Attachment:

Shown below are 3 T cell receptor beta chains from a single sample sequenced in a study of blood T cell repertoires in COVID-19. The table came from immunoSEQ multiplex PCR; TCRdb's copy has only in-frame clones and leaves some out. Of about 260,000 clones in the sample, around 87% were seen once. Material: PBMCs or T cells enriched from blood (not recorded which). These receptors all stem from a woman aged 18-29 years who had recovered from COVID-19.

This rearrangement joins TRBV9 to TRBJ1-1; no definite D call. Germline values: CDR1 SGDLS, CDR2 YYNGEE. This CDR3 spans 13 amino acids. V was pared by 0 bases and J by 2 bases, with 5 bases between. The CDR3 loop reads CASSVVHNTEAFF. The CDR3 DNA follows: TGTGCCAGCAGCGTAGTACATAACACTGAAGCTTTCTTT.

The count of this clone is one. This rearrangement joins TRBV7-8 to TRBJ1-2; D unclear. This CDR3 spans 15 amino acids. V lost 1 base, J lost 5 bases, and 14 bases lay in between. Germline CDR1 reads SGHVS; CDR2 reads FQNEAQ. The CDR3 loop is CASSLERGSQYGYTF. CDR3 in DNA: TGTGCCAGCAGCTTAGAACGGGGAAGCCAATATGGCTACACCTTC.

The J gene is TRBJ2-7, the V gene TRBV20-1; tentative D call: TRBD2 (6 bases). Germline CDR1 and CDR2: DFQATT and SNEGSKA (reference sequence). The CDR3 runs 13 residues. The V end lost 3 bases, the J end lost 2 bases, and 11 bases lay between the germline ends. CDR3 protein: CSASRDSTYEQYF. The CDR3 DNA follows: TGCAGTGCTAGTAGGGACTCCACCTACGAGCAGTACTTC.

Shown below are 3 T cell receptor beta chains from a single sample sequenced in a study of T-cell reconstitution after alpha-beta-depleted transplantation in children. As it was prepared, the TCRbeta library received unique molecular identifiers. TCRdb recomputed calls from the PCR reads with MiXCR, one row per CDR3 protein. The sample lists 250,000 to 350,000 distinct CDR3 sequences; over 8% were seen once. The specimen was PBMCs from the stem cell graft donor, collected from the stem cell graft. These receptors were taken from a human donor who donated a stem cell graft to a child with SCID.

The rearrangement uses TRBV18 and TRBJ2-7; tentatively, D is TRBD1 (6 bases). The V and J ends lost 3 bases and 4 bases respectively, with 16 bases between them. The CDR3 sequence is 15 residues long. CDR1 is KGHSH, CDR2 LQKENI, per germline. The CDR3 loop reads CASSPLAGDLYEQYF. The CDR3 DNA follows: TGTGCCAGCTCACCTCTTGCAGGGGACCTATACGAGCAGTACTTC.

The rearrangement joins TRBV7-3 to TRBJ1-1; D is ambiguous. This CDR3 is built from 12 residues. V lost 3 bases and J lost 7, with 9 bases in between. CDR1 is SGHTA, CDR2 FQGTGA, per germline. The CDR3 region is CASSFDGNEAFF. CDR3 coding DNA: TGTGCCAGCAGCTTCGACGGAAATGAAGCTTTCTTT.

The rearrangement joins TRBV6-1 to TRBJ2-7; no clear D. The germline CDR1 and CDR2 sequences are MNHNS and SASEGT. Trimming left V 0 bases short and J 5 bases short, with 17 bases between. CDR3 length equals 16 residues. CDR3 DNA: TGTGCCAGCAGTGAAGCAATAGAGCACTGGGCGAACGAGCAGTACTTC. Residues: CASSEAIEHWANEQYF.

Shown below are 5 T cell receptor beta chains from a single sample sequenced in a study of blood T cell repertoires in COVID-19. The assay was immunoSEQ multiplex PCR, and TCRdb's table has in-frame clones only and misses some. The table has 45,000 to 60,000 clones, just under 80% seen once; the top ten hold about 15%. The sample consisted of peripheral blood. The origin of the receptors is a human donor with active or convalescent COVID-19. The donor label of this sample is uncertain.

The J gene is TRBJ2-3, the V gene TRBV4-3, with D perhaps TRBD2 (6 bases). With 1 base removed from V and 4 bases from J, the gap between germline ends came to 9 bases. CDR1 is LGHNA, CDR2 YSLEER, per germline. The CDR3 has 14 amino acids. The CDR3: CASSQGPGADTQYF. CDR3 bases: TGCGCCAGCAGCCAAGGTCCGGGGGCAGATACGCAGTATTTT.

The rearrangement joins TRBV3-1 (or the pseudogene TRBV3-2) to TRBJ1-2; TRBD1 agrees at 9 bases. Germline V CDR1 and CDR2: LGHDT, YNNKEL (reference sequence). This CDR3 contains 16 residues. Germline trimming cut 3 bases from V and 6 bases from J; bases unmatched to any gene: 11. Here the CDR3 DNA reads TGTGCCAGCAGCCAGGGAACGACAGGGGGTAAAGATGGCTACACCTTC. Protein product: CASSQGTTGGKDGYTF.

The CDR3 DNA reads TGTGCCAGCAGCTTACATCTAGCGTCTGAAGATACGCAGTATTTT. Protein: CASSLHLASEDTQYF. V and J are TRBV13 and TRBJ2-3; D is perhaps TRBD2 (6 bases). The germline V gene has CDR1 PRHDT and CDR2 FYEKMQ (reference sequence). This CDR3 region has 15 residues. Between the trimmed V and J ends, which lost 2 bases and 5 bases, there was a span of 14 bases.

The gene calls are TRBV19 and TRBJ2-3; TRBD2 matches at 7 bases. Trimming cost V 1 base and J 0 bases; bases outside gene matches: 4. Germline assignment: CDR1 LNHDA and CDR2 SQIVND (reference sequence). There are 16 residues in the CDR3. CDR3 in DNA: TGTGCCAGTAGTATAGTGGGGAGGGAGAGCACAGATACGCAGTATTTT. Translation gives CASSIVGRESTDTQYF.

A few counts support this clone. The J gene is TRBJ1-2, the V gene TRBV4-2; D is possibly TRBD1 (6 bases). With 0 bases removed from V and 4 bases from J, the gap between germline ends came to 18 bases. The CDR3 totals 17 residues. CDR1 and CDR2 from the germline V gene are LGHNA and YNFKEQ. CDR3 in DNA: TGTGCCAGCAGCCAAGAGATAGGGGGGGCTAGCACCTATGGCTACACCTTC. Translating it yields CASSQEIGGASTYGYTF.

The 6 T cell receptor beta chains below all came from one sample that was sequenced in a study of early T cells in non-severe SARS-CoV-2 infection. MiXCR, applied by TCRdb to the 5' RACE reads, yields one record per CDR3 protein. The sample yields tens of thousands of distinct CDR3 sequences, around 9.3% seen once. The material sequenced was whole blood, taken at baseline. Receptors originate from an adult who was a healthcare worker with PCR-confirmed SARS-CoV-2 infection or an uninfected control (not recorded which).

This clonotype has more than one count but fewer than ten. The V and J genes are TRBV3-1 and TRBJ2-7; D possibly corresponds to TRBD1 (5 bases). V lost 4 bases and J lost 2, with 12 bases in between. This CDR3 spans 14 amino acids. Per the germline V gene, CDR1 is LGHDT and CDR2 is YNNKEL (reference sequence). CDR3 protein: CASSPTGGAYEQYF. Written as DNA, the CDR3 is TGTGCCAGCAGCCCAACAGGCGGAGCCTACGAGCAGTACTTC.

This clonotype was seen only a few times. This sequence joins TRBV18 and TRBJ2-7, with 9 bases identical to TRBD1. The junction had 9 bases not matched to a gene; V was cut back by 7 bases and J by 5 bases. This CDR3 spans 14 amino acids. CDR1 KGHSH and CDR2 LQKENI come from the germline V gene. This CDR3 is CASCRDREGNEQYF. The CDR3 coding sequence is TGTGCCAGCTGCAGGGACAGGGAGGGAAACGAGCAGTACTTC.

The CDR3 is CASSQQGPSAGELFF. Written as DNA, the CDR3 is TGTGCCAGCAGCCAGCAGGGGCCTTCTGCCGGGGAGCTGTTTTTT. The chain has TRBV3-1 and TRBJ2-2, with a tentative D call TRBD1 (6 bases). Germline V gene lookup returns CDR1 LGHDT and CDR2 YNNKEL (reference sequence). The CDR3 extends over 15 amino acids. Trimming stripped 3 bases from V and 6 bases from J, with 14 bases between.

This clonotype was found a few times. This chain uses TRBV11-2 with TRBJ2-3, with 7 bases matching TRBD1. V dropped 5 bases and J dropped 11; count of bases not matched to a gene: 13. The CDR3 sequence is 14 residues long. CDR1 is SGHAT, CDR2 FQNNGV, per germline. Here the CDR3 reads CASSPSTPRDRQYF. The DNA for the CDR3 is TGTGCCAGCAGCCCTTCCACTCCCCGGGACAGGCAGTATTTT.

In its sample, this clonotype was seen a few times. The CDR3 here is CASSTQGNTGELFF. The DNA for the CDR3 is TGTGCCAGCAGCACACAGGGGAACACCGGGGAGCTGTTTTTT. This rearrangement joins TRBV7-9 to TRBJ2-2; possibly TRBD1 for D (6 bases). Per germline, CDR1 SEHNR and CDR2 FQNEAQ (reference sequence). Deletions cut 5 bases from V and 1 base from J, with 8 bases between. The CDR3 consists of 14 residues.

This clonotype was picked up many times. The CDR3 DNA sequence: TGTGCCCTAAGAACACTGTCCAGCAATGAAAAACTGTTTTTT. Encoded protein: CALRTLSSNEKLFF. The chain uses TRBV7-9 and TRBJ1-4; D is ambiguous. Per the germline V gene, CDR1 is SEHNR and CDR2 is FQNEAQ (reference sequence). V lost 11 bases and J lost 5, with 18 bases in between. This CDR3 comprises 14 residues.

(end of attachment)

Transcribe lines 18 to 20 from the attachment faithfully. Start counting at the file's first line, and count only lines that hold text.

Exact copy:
The CDR3 is CASSQQGPSAGELFF. Written as DNA, the CDR3 is TGTGCCAGCAGCCAGCAGGGGCCTTCTGCCGGGGAGCTGTTTTTT. The chain has TRBV3-1 and TRBJ2-2, with a tentative D call TRBD1 (6 bases). Germline V gene lookup returns CDR1 LGHDT and CDR2 YNNKEL (reference sequence). The CDR3 extends over 15 amino acids. Trimming stripped 3 bases from V and 6 bases from J, with 14 bases between.

This clonotype was found a few times. This chain uses TRBV11-2 with TRBJ2-3, with 7 bases matching TRBD1. V dropped 5 bases and J dropped 11; count of bases not matched to a gene: 13. The CDR3 sequence is 14 residues long. CDR1 is SGHAT, CDR2 FQNNGV, per germline. Here the CDR3 reads CASSPSTPRDRQYF. The DNA for the CDR3 is TGTGCCAGCAGCCCTTCCACTCCCCGGGACAGGCAGTATTTT.

In its sample, this clonotype was seen a few times. The CDR3 here is CASSTQGNTGELFF. The DNA for the CDR3 is TGTGCCAGCAGCACACAGGGGAACACCGGGGAGCTGTTTTTT. This rearrangement joins TRBV7-9 to TRBJ2-2; possibly TRBD1 for D (6 bases). Per germline, CDR1 SEHNR and CDR2 FQNEAQ (reference sequence). Deletions cut 5 bases from V and 1 base from J, with 8 bases between. The CDR3 consists of 14 residues.